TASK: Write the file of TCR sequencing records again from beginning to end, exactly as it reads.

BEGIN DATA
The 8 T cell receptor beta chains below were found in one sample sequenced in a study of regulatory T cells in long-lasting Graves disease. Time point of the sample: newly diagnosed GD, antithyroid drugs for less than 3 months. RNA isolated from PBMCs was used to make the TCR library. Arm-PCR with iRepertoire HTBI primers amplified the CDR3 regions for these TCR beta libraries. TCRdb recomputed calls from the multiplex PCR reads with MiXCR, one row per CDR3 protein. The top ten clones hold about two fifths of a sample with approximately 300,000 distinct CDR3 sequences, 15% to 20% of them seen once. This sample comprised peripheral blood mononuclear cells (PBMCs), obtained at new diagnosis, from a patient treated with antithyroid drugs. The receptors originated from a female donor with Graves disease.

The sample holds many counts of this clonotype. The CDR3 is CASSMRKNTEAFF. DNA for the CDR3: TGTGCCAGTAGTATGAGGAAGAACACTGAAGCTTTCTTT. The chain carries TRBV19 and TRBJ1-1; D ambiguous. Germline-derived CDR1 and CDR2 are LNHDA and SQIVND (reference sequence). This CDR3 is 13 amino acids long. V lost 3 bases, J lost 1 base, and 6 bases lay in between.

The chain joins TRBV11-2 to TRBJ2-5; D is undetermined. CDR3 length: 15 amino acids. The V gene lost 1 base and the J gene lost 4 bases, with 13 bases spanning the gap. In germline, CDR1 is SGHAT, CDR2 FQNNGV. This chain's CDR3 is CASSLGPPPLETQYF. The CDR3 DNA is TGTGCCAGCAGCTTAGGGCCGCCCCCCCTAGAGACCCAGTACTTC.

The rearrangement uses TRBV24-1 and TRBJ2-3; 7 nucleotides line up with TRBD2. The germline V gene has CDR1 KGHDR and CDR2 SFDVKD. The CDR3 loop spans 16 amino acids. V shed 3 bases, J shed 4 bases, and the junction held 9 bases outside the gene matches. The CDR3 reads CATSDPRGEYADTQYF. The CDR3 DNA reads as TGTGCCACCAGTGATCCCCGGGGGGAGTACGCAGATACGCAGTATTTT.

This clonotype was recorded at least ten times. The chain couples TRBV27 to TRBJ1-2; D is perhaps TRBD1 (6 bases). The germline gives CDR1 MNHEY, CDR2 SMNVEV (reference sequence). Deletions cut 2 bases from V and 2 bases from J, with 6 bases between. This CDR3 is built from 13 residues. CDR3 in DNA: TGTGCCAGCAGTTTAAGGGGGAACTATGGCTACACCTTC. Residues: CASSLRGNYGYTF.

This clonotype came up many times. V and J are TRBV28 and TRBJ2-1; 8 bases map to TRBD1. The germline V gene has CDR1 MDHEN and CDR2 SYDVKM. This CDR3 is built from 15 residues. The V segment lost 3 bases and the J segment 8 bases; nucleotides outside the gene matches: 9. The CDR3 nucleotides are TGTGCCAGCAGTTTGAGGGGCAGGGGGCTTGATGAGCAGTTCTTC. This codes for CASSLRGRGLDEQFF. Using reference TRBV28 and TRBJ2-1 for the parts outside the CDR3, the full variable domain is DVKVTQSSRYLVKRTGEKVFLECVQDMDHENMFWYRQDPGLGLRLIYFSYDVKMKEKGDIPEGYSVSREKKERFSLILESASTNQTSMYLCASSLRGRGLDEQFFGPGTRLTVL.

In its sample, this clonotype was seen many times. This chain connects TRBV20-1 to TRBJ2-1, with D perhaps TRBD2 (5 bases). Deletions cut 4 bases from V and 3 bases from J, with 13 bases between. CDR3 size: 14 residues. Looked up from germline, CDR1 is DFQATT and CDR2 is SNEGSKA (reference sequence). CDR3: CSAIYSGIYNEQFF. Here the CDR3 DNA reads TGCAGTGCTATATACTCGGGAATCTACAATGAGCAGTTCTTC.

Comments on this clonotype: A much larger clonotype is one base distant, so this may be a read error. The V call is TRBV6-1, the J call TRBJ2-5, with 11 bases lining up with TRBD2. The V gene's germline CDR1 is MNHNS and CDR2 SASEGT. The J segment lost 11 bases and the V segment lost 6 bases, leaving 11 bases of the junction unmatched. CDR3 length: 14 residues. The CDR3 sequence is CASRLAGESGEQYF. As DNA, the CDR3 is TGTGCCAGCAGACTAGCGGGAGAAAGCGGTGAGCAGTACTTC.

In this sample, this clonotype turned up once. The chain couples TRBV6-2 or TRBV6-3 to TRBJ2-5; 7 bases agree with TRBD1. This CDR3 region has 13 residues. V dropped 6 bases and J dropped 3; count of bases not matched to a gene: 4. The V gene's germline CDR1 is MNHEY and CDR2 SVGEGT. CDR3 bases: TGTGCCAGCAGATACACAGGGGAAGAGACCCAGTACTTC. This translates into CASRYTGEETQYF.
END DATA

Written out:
The 8 T cell receptor beta chains below were found in one sample sequenced in a study of regulatory T cells in long-lasting Graves disease. Time point of the sample: newly diagnosed GD, antithyroid drugs for less than 3 months. RNA isolated from PBMCs was used to make the TCR library. Arm-PCR with iRepertoire HTBI primers amplified the CDR3 regions for these TCR beta libraries. TCRdb recomputed calls from the multiplex PCR reads with MiXCR, one row per CDR3 protein. The top ten clones hold about two fifths of a sample with approximately 300,000 distinct CDR3 sequences, 15% to 20% of them seen once. This sample comprised peripheral blood mononuclear cells (PBMCs), obtained at new diagnosis, from a patient treated with antithyroid drugs. The receptors originated from a female donor with Graves disease.

The sample holds many counts of this clonotype. The CDR3 is CASSMRKNTEAFF. DNA for the CDR3: TGTGCCAGTAGTATGAGGAAGAACACTGAAGCTTTCTTT. The chain carries TRBV19 and TRBJ1-1; D ambiguous. Germline-derived CDR1 and CDR2 are LNHDA and SQIVND (reference sequence). This CDR3 is 13 amino acids long. V lost 3 bases, J lost 1 base, and 6 bases lay in between.

The chain joins TRBV11-2 to TRBJ2-5; D is undetermined. CDR3 length: 15 amino acids. The V gene lost 1 base and the J gene lost 4 bases, with 13 bases spanning the gap. In germline, CDR1 is SGHAT, CDR2 FQNNGV. This chain's CDR3 is CASSLGPPPLETQYF. The CDR3 DNA is TGTGCCAGCAGCTTAGGGCCGCCCCCCCTAGAGACCCAGTACTTC.

The rearrangement uses TRBV24-1 and TRBJ2-3; 7 nucleotides line up with TRBD2. The germline V gene has CDR1 KGHDR and CDR2 SFDVKD. The CDR3 loop spans 16 amino acids. V shed 3 bases, J shed 4 bases, and the junction held 9 bases outside the gene matches. The CDR3 reads CATSDPRGEYADTQYF. The CDR3 DNA reads as TGTGCCACCAGTGATCCCCGGGGGGAGTACGCAGATACGCAGTATTTT.

This clonotype was recorded at least ten times. The chain couples TRBV27 to TRBJ1-2; D is perhaps TRBD1 (6 bases). The germline gives CDR1 MNHEY, CDR2 SMNVEV (reference sequence). Deletions cut 2 bases from V and 2 bases from J, with 6 bases between. This CDR3 is built from 13 residues. CDR3 in DNA: TGTGCCAGCAGTTTAAGGGGGAACTATGGCTACACCTTC. Residues: CASSLRGNYGYTF.

This clonotype came up many times. V and J are TRBV28 and TRBJ2-1; 8 bases map to TRBD1. The germline V gene has CDR1 MDHEN and CDR2 SYDVKM. This CDR3 is built from 15 residues. The V segment lost 3 bases and the J segment 8 bases; nucleotides outside the gene matches: 9. The CDR3 nucleotides are TGTGCCAGCAGTTTGAGGGGCAGGGGGCTTGATGAGCAGTTCTTC. This codes for CASSLRGRGLDEQFF. Using reference TRBV28 and TRBJ2-1 for the parts outside the CDR3, the full variable domain is DVKVTQSSRYLVKRTGEKVFLECVQDMDHENMFWYRQDPGLGLRLIYFSYDVKMKEKGDIPEGYSVSREKKERFSLILESASTNQTSMYLCASSLRGRGLDEQFFGPGTRLTVL.

In its sample, this clonotype was seen many times. This chain connects TRBV20-1 to TRBJ2-1, with D perhaps TRBD2 (5 bases). Deletions cut 4 bases from V and 3 bases from J, with 13 bases between. CDR3 size: 14 residues. Looked up from germline, CDR1 is DFQATT and CDR2 is SNEGSKA (reference sequence). CDR3: CSAIYSGIYNEQFF. Here the CDR3 DNA reads TGCAGTGCTATATACTCGGGAATCTACAATGAGCAGTTCTTC.

Comments on this clonotype: A much larger clonotype is one base distant, so this may be a read error. The V call is TRBV6-1, the J call TRBJ2-5, with 11 bases lining up with TRBD2. The V gene's germline CDR1 is MNHNS and CDR2 SASEGT. The J segment lost 11 bases and the V segment lost 6 bases, leaving 11 bases of the junction unmatched. CDR3 length: 14 residues. The CDR3 sequence is CASRLAGESGEQYF. As DNA, the CDR3 is TGTGCCAGCAGACTAGCGGGAGAAAGCGGTGAGCAGTACTTC.

In this sample, this clonotype turned up once. The chain couples TRBV6-2 or TRBV6-3 to TRBJ2-5; 7 bases agree with TRBD1. This CDR3 region has 13 residues. V dropped 6 bases and J dropped 3; count of bases not matched to a gene: 4. The V gene's germline CDR1 is MNHEY and CDR2 SVGEGT. CDR3 bases: TGTGCCAGCAGATACACAGGGGAAGAGACCCAGTACTTC. This translates into CASRYTGEETQYF.